with Tyres" became possibly the
archetypal photograph of the male body in the 1980s and made the
world-wide reputation of its commercial photographer, Herb Ritts. Gay
men flocked to buy it, including myself. I was drawn by the powerful,
perfectly sculpted body, the butchness of his job, the dirty trousers,
the boots and the body placed within the social context. At the time
I realised that the image of this man was a constructed fantasy, ie.,
not the 'real' thing, and this feeling of having been deceived has grown
ever since. His hair is teased up and beautifully styled, the grease
is applied to his body just so, his body twisted to just the right degree
to accentuate the muscles of the stomach and around the pelvis. You
can just imagine the stylist standing off camera ready to readjust the
hair if necessary, the assistants with their reflectors playing more
light onto the body. This/he is the seduction of a marketable homoeroticsm,
the selling of an image as sex, almost camp in its overt appeal to gay
archetypal stereotypes. Herb Ritts, whether in his commercial work or
in his personal images such as those of the gay bodybuilders Bob Paris
and Rod Jackson, has helped increase the acceptance of the openly homoerotic
photograph in a wider sphere but this has been possible only with an
increased acceptance of homosexual visibility within the general population.
Herb Ritts photographs are still based on the traditional physique magazine style of the 1950s as can be seen from the examples above. He also borrows heavily from the work of George Platt Lynes and the idealised perfection of Mapplethorpe. The bodies he uses construct themselves as the 'ideal' of what men should look like. Seduced by the perfection of his bodies gay men have rushed to the gym since the early 1980s in an attempt to emulate the ideals that Ritts proposes, to belong to the 'in' crowd, to have "the look."
But there are still other artists who are gay who challenge the orthodoxy of such stereotypical images, using as their springboard the 'sensibility' of queer theory, a theory that critiques perspectives of social and cultural 'normality'. With the explosion of the HIV/AIDS pandemic in the mid 1980s, numerous artists started to address issues of the body: isolation, disease, death, beauty, gay sex, friendship between men, the inscription of the bodies surface, and the place of gay men in the world in a critical and valuable way. Ted Gott, commenting on Lex Middleton's image below in the book 'Don't Leave Me This Way: Art in the Age of AIDS', curator of the important exhibition of the same name at The National Gallery of Art in Canberra, Australia in 1994, observes that the image,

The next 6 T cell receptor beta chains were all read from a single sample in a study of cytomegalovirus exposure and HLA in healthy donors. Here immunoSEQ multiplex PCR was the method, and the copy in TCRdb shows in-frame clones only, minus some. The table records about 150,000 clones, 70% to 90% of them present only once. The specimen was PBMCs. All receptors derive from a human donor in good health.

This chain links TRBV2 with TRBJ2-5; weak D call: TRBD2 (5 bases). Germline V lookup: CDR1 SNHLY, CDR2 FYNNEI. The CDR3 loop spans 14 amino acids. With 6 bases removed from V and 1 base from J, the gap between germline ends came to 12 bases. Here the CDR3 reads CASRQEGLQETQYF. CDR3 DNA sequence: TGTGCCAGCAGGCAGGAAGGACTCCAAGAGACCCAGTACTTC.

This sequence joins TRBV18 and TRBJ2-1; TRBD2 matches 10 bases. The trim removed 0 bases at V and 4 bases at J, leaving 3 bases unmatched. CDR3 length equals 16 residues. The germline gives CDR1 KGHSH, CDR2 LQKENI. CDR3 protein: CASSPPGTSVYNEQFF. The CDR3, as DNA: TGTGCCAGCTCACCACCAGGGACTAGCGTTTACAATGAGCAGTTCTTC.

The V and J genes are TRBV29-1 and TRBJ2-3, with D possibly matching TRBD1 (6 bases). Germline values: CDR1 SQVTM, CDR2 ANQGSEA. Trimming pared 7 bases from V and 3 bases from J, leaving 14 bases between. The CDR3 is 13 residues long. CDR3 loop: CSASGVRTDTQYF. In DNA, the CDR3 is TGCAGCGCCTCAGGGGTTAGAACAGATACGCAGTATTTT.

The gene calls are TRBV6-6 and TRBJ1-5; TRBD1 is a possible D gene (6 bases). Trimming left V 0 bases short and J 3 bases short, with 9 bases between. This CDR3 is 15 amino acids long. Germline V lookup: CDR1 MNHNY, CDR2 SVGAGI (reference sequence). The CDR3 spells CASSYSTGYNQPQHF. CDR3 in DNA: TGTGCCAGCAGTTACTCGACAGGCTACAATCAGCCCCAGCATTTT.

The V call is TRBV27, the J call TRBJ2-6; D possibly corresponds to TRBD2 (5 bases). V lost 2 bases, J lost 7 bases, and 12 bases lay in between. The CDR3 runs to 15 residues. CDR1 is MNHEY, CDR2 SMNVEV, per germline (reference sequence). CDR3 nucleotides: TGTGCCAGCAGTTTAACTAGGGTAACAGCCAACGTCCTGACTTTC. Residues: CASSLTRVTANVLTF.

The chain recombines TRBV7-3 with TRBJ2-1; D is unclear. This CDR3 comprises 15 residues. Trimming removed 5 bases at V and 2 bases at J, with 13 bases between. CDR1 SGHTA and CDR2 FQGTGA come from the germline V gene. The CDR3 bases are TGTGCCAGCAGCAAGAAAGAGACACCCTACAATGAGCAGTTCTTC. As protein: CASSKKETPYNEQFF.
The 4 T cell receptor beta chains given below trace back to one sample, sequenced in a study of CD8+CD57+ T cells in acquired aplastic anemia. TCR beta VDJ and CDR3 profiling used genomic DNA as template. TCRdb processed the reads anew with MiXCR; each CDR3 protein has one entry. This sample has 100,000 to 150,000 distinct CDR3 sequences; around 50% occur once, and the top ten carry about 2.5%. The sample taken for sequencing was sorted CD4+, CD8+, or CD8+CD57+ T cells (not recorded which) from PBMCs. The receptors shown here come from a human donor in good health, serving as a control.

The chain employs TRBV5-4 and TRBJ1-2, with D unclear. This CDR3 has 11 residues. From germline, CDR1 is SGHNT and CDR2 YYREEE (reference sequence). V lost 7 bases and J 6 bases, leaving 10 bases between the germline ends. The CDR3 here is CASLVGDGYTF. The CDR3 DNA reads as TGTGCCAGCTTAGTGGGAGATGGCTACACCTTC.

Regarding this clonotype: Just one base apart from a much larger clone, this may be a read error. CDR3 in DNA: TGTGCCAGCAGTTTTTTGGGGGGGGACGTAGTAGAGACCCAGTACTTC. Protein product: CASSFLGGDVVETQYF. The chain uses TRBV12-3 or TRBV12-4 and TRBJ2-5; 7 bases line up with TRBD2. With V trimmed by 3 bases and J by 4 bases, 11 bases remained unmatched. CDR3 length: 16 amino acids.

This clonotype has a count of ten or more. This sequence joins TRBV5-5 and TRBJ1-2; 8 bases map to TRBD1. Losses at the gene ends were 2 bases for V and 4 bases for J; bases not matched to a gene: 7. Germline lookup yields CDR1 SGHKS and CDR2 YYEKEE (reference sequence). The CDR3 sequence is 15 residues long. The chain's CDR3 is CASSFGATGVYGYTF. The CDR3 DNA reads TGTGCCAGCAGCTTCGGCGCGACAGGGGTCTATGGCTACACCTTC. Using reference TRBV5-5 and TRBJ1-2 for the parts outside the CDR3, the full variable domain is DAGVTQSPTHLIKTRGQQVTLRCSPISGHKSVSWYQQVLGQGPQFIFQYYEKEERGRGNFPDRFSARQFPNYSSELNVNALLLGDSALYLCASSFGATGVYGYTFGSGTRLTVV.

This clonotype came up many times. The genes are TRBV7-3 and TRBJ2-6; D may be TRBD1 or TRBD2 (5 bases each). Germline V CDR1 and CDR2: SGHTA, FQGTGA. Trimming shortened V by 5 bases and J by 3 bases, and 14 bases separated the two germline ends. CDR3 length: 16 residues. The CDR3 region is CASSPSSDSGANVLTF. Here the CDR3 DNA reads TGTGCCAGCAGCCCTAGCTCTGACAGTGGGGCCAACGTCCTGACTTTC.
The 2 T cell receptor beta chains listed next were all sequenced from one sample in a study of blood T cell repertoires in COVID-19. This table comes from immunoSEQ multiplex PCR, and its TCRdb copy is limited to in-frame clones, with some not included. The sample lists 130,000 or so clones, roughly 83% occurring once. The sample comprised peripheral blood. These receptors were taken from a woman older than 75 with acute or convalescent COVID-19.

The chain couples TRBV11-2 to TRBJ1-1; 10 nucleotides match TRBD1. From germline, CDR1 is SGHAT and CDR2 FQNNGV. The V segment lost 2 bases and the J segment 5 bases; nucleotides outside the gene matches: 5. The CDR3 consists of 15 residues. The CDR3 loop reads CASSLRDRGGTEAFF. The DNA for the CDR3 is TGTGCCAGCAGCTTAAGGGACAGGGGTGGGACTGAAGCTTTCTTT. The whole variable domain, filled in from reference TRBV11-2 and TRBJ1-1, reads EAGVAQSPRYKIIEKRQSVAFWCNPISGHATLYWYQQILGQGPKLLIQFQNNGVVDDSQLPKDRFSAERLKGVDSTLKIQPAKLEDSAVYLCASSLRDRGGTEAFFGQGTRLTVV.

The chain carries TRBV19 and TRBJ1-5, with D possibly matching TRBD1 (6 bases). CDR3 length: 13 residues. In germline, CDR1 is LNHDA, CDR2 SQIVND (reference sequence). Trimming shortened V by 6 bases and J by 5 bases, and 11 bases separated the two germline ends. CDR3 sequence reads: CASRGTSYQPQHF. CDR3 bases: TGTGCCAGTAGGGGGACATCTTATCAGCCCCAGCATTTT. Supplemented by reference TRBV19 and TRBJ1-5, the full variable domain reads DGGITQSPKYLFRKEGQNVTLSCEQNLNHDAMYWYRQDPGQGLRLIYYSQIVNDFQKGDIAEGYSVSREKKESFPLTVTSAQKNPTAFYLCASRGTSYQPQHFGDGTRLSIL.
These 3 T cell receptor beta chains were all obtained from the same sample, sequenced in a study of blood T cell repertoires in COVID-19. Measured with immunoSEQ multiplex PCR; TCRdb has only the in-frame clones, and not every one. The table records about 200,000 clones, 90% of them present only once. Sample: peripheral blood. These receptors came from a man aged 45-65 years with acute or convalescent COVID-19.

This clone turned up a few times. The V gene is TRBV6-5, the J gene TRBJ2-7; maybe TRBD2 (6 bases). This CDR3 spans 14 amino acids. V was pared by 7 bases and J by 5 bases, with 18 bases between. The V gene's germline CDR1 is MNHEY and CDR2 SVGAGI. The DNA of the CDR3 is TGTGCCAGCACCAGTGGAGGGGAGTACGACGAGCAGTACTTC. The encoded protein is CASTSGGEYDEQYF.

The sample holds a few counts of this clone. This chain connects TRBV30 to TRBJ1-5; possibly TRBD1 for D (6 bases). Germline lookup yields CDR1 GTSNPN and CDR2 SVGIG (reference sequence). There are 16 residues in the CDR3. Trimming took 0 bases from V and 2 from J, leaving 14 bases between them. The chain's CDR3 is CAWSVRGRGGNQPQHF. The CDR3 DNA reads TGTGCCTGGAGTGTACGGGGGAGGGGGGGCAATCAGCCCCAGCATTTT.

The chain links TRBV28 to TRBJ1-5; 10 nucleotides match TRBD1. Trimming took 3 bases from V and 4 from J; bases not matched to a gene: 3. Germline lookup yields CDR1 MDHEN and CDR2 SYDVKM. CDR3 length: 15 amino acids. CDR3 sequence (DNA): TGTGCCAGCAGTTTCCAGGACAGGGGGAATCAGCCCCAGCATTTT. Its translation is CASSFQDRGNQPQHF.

".... reconsiders Bruce Weber's luscious photography of the naked male body for Calvin Klein's celebrated underwear advertising campaigns of the early 1980s. The proliferation of Weber/Klein glistening pectorals and smouldering body tone across the billboards of the United States was reaching its crescendo at the same time as the gay male 'body' came under threat from a 'new' disease not yet identified as HIV/AIDS. In opposing the rippling musculature and perfect visage of an athlete with the fragmented image of a Calvin Klein Y-fronted 'ordinary' man, Middleton questions the 'gay beauty myth', both as it touches gay men who do not fit the 'look' that advertising has decreed applicable to their sexuality, and from the projected perspective of HIV positive gay men who face the reality of the daily decay of their bodies."
Other Australian artists, such as David McDiarmid in his celebrated series of safe sex posters for the AIDS Council of New South Wales, critique the body as site for libidinal and deviant pleasures for both positive and negative gay men as long as this is always undertaken safely. In the example from McDiarmid's series below we see a brightly coloured body, both positive and negative, filled with parties, drugs and alcohol, spreading the arse cheeks to make the arsehole the site of gay male desire. Note however, that the body still has huge arms, strong legs, and a massive back redolent of the desire of gay men for the muscular mesomorphic body image.
More revealing (literally) was the fantastic work and performance art of Brenton Heath-Kerr. Growing out of his involvement in the dance party scene in Sydney in 1991, Heath-Kerr's combination of costume and photography made his creations come to life, and he sought to critique the narcissistic elements of this gay dance culture, such as the Mardi Gras and Sleaze Ball parties. Later work included the figure "Homosapiens," (below) which observes the workings of the body laid bare by the ravages of HIV/AIDS and comments on the politics of governments who control funding for drugs to treat those who are infected.